On Sunday, home alone, I went to Adam’s Mini Mart in the late afternoon. When I got back and started unpacking the groceries I heard something from upstairs crash against a wall, then hit the floor. I was used to the sounds that played those past spring, summer and fall nights—Vicki and Brad fucking or fighting in the room next to mine.

I ran up the stairs. The guest bedroom door was open and Vicki sat slouched in a corner. Her hands covered her face. Brad sat on the edge of the bed, his head down, but when I came through the door, his head snapped up and we looked at each other as if it was the first time. I remembered that night at Cleary’s. Brad had looked so tired he seemed broken. Now he was clean shaven and had been ever since he had a bathroom to shave in daily. The hairless face only made his cheekbones more prominent. He didn’t look that much stronger than when I had met him, but I could tell he felt it.

He stood from the edge of the bed, swaying slightly, looked at Vicki in the corner and started to hum. He walked out of the room, then out of the house.

I crouched beside her and smelled the blood before my fingers touched her chin. She lifted her head and two red rivers ran from her nostrils. Her bloodshot eyes matched the color of the tiny rivers.

“Should we take you to the hospital?” I asked, nervous about the blood, about what I hadn’t seen, about being alone with her again.

She lifted her head higher. “Who’s we? Can’t you see he’s gone.”

“Your nose is probably broken.”

Vicki shook her head. “I’ve had a broken nose before. It’s not the sort of thing you go to the hospital for either.”

She held onto my shoulders for balance, stood, then limped around me.

“Where are you going?”

“I need a drink.”

I listened to her move down the stairs and a minute later the front door slammed shut.

I sat on the edge of the bed where Brad had sat and thought of the things I had no control over. How my days used to be filled with family and hard work. June and I were so distant and separate now she felt like an ex-lover I kept running into and had to make small talk with. The way the farm had transformed from miles of green and beauty, to dried, unkempt fields and gas wells. The money that poured into my bank account every month, that I didn’t know what to do with, that I didn’t want until Vicki and Brad showed up. I thought of smaller, insignificant things like Vicki walking on the tips of her toes outside my bedroom after a shower, pretending she couldn’t see me watching, a blue towel wrapped around her body, her skin wet, her skin dark from being in the sun every day. Vicki stopping before she was out of the doorframe and looking down at the cat, its black tail curling around her leg as she bent, ran her middle finger down its spine. When she bent over like that, I wanted to trace my fingers over her vertebra just to make sure it was strong enough, that it wouldn’t snap in half. Her frailty was what I liked most. But she was gone, Brad too, and I didn’t want to think about who I’d be if they didn’t return.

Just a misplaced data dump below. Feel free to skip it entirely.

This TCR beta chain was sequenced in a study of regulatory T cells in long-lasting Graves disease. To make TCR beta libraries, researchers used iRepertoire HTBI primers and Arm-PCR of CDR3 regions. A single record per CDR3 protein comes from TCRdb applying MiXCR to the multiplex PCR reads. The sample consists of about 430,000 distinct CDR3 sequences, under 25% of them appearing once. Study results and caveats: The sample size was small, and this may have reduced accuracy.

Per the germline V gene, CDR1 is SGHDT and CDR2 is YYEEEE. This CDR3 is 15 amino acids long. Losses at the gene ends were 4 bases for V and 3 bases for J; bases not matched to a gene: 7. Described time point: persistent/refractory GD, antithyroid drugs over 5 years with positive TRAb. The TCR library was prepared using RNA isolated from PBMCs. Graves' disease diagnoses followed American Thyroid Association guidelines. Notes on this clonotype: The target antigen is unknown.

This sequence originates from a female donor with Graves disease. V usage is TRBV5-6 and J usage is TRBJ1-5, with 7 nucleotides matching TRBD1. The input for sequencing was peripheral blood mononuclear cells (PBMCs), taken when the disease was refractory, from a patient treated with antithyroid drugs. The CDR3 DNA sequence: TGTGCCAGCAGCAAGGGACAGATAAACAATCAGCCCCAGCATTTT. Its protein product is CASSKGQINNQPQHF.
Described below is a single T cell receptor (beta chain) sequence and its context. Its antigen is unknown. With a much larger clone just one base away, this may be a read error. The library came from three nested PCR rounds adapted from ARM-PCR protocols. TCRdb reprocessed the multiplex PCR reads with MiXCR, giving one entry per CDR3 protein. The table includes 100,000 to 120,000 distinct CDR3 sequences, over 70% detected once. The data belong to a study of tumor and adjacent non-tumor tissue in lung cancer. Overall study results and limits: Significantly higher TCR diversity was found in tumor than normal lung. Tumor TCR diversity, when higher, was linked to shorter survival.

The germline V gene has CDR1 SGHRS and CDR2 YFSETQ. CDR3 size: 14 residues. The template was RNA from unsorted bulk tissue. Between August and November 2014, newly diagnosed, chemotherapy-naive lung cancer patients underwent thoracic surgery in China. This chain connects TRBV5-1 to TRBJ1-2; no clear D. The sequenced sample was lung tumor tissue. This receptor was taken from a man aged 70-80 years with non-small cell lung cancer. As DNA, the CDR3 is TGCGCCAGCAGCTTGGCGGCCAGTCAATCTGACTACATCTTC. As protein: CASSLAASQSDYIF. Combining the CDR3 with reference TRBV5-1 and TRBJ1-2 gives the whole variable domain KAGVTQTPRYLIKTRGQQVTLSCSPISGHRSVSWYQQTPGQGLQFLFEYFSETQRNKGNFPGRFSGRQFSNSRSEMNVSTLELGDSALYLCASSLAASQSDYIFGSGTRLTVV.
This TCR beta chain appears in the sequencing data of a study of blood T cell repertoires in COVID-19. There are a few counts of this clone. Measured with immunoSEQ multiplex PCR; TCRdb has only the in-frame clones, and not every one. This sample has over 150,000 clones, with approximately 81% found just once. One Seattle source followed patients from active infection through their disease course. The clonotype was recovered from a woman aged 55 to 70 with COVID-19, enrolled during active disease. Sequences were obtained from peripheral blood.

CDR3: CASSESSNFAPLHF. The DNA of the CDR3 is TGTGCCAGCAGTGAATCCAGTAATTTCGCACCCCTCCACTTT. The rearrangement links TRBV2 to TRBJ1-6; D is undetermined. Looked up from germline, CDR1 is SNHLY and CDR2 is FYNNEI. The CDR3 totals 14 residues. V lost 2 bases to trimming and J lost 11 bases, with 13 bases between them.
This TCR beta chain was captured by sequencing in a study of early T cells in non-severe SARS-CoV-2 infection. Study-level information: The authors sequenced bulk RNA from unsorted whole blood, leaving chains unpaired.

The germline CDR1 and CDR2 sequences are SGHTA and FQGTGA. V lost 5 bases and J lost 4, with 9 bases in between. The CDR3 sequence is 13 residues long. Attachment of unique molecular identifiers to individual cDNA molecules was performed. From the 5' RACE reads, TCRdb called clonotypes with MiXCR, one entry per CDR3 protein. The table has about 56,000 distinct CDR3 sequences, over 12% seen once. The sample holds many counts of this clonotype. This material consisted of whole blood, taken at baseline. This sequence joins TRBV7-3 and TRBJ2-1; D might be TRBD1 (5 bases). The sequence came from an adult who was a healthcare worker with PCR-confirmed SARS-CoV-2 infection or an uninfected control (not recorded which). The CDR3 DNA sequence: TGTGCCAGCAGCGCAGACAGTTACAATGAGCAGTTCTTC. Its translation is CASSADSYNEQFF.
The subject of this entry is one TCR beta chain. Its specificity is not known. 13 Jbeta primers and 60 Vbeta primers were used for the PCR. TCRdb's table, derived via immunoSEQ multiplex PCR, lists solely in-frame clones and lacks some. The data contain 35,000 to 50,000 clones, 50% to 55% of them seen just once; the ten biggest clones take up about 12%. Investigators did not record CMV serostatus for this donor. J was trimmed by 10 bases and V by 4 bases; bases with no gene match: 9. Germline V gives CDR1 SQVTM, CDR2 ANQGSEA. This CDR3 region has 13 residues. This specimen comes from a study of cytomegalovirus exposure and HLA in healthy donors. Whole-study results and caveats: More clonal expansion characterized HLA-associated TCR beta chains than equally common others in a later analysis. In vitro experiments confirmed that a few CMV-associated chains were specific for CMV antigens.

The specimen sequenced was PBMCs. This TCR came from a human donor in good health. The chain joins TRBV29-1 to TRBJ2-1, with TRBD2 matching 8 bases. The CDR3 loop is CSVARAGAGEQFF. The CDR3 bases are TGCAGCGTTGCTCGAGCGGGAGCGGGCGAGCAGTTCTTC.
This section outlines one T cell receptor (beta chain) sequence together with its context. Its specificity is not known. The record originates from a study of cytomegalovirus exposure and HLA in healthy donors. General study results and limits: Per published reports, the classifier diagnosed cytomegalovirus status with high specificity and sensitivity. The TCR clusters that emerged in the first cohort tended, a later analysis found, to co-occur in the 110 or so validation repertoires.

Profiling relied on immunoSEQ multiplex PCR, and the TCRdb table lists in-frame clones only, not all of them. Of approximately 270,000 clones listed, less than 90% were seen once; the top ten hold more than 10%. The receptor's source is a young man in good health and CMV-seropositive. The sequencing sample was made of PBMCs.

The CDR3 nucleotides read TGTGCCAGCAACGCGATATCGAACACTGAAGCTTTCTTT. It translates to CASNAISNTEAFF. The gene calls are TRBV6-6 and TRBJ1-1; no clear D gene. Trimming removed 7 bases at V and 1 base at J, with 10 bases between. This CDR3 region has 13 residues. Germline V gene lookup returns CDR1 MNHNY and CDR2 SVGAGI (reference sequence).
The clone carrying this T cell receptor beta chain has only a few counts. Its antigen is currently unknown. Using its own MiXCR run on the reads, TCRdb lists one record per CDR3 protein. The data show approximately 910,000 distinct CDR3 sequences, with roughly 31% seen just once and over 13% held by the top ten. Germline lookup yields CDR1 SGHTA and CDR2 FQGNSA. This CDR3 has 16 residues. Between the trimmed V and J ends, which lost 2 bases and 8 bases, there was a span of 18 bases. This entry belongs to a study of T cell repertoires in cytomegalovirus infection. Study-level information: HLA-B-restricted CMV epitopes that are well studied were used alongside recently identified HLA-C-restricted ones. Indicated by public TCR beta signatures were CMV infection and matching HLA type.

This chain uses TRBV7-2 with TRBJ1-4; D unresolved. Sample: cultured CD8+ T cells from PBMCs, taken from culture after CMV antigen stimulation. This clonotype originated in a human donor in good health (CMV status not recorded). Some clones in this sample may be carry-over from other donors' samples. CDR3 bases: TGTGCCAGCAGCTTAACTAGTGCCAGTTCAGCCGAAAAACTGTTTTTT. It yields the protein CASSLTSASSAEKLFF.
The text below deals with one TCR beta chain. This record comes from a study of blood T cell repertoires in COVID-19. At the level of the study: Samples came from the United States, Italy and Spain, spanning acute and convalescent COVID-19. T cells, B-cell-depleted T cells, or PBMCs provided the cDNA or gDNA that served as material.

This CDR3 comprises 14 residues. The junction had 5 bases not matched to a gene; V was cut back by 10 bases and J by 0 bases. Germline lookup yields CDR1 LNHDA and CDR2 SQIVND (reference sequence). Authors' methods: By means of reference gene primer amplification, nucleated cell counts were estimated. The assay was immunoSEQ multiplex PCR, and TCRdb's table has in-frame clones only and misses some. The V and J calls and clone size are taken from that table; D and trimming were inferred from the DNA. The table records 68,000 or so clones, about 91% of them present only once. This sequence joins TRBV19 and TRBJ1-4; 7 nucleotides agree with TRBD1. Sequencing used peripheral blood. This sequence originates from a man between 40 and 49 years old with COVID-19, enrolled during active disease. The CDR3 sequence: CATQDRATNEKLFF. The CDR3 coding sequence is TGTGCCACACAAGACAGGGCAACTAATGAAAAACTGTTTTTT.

Two hours later, I parked the car by the Shem River Bridge. Vicki stood there looking into the water. Her arms rested on top of the railing, and she held a bottle of Captain Morgan that I knew she’d found in the cabinet above the refrigerator.

I walked toward her and even when I stood beside her, she wouldn’t look at me. We didn’t have on coats, and we stood there shivering.

“I really wish you didn’t follow me.”

“I didn’t. I figured you came here.”

She snorted. She had wiped the blood from her nose and I saw it then, dried, on the cuffs of her white sweater. “Well I really want to be alone right now.”

I had said the same thing to June, to my parents, to Doctor Rork. During my first visit, I told him it didn’t make sense to me, but I couldn’t stand being around anyone. I hated the change that had washed over my life. I wished to sleep for days. He nodded, looking me in the eyes. A minute later he wrote me the prescription that I had refilled for nearly two years. Those first three nights I sat in my living room with the lights off, the television bright and loud, rolling the bottle against my palms, twisting the cap off every now and again, and thought that maybe Doctor Rork was wrong because being alone is not what I really wanted. It was only something I said aloud.

 So I didn’t leave. I moved closer to Vicki and rested my arms on the rail, our elbows touching. I looked out, across the river, at the dark green of the pine trees.